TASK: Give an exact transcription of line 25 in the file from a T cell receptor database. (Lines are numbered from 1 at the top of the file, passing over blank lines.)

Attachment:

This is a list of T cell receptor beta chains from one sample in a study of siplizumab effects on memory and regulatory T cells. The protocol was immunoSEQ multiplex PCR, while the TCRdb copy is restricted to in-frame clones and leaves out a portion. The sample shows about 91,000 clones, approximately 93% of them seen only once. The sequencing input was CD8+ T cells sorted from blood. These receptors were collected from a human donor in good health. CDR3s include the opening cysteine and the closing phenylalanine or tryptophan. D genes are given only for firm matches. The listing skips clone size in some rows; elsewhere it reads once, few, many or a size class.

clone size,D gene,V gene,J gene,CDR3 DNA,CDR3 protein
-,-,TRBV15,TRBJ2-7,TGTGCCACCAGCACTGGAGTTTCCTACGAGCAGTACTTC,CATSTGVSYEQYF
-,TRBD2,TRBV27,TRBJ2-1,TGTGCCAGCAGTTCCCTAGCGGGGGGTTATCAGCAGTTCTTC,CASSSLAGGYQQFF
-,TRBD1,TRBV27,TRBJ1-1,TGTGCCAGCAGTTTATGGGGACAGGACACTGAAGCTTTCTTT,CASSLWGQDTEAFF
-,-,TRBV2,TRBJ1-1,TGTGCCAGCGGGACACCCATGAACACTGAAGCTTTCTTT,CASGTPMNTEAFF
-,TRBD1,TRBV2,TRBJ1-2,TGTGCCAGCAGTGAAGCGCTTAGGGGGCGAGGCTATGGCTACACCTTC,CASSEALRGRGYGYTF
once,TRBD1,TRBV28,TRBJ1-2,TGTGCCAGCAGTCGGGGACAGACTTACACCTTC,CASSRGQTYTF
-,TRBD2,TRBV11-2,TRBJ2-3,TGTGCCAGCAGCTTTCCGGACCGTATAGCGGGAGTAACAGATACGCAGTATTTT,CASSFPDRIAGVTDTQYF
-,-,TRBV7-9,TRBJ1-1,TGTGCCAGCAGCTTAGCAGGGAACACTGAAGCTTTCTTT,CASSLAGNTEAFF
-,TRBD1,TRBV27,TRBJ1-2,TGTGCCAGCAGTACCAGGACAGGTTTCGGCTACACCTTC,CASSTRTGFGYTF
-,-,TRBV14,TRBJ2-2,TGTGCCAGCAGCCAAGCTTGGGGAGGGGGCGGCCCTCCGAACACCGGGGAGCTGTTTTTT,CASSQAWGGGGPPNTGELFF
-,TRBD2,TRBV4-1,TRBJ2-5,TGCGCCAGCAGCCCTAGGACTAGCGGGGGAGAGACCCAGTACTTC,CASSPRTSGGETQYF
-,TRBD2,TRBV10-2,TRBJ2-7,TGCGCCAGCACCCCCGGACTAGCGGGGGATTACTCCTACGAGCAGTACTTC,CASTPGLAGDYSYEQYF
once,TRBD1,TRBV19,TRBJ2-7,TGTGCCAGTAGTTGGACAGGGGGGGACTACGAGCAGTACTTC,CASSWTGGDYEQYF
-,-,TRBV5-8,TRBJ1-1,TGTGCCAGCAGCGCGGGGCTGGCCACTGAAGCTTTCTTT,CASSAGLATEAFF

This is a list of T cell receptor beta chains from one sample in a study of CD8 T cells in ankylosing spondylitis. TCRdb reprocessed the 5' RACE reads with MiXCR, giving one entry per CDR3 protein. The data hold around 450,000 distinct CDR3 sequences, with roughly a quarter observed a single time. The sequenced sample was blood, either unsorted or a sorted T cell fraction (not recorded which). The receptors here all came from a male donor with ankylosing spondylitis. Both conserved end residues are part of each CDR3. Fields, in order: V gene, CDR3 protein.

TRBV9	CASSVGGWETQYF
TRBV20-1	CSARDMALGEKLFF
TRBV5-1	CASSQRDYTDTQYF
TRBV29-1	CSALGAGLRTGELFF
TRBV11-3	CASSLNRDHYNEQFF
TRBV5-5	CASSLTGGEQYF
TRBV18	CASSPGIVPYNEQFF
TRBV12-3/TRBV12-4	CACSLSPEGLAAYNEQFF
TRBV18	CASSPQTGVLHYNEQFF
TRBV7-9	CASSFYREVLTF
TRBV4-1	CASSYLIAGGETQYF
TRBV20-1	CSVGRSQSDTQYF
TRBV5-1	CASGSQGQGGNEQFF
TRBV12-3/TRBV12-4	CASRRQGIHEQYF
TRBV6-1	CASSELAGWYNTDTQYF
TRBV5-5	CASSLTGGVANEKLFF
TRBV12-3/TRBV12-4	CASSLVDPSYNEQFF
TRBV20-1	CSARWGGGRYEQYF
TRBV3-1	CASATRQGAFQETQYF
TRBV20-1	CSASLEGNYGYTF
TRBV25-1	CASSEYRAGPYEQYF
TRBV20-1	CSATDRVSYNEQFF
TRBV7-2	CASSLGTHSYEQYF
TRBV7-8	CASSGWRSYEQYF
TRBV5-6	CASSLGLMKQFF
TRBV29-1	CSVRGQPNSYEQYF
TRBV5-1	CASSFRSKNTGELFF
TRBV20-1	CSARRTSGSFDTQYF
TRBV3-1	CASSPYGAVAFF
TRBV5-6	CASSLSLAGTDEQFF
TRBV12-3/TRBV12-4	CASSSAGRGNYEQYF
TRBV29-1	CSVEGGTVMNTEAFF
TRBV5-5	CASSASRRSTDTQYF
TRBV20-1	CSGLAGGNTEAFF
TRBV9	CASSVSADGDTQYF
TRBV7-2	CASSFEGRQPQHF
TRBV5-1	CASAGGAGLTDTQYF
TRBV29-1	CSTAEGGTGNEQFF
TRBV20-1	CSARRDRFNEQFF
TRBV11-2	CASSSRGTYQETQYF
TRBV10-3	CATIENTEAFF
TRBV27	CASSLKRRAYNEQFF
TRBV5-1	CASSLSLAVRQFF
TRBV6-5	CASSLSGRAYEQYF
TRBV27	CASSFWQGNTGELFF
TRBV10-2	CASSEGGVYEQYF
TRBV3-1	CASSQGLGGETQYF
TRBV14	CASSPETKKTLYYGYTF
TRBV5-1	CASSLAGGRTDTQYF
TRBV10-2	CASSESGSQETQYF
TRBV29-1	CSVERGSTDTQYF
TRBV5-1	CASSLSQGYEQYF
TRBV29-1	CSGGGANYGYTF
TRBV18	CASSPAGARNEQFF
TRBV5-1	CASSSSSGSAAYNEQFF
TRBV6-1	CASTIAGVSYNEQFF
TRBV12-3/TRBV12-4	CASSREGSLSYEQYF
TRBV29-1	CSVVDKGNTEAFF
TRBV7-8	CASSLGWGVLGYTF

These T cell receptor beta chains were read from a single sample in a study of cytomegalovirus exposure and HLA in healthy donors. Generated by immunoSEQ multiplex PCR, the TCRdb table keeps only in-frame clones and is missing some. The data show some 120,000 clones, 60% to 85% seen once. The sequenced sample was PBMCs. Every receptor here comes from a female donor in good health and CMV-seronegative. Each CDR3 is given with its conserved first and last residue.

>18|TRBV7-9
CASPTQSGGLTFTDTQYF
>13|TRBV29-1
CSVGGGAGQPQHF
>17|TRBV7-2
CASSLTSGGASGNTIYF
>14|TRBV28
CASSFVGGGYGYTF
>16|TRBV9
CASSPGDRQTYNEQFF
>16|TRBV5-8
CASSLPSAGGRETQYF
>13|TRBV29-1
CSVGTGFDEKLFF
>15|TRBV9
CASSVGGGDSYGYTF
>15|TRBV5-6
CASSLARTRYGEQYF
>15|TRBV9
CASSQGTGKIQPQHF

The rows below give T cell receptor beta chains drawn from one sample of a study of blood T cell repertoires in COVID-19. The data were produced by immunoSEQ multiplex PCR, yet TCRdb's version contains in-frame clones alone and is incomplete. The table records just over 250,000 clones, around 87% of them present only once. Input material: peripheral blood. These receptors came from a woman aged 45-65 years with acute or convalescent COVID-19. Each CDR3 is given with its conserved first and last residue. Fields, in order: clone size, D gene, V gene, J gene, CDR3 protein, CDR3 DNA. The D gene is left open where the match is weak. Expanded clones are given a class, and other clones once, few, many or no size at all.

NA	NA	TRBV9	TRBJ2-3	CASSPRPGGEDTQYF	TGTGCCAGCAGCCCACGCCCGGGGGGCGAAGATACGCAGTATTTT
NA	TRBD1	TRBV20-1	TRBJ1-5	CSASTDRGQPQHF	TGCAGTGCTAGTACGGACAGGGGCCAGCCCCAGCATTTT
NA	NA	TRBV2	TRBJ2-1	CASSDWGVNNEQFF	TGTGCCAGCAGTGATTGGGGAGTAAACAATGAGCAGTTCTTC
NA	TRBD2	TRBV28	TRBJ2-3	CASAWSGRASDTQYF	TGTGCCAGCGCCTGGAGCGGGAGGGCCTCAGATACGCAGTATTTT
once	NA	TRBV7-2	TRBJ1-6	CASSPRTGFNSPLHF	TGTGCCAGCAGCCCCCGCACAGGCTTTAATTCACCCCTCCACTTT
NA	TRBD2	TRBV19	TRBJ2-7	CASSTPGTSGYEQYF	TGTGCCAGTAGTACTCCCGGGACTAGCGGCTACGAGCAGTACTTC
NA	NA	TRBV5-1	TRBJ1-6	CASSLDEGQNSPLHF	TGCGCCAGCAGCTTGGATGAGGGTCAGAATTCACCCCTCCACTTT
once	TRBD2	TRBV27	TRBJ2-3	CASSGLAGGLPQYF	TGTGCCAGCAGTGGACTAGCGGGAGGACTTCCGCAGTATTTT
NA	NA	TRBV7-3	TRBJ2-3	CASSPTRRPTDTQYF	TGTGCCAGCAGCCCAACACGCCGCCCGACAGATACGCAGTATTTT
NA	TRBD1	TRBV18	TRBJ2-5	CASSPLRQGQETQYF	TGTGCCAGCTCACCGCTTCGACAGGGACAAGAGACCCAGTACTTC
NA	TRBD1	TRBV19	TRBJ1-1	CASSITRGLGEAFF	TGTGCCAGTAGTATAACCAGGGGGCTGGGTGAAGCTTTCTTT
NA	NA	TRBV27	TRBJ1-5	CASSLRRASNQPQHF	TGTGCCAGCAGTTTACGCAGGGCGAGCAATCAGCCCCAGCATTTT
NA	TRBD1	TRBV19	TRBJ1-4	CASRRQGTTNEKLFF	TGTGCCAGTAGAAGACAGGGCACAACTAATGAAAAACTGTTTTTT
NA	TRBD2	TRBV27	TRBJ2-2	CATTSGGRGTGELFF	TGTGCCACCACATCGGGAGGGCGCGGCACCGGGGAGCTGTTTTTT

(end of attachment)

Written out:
TRBV12-3/TRBV12-4	CACSLSPEGLAAYNEQFF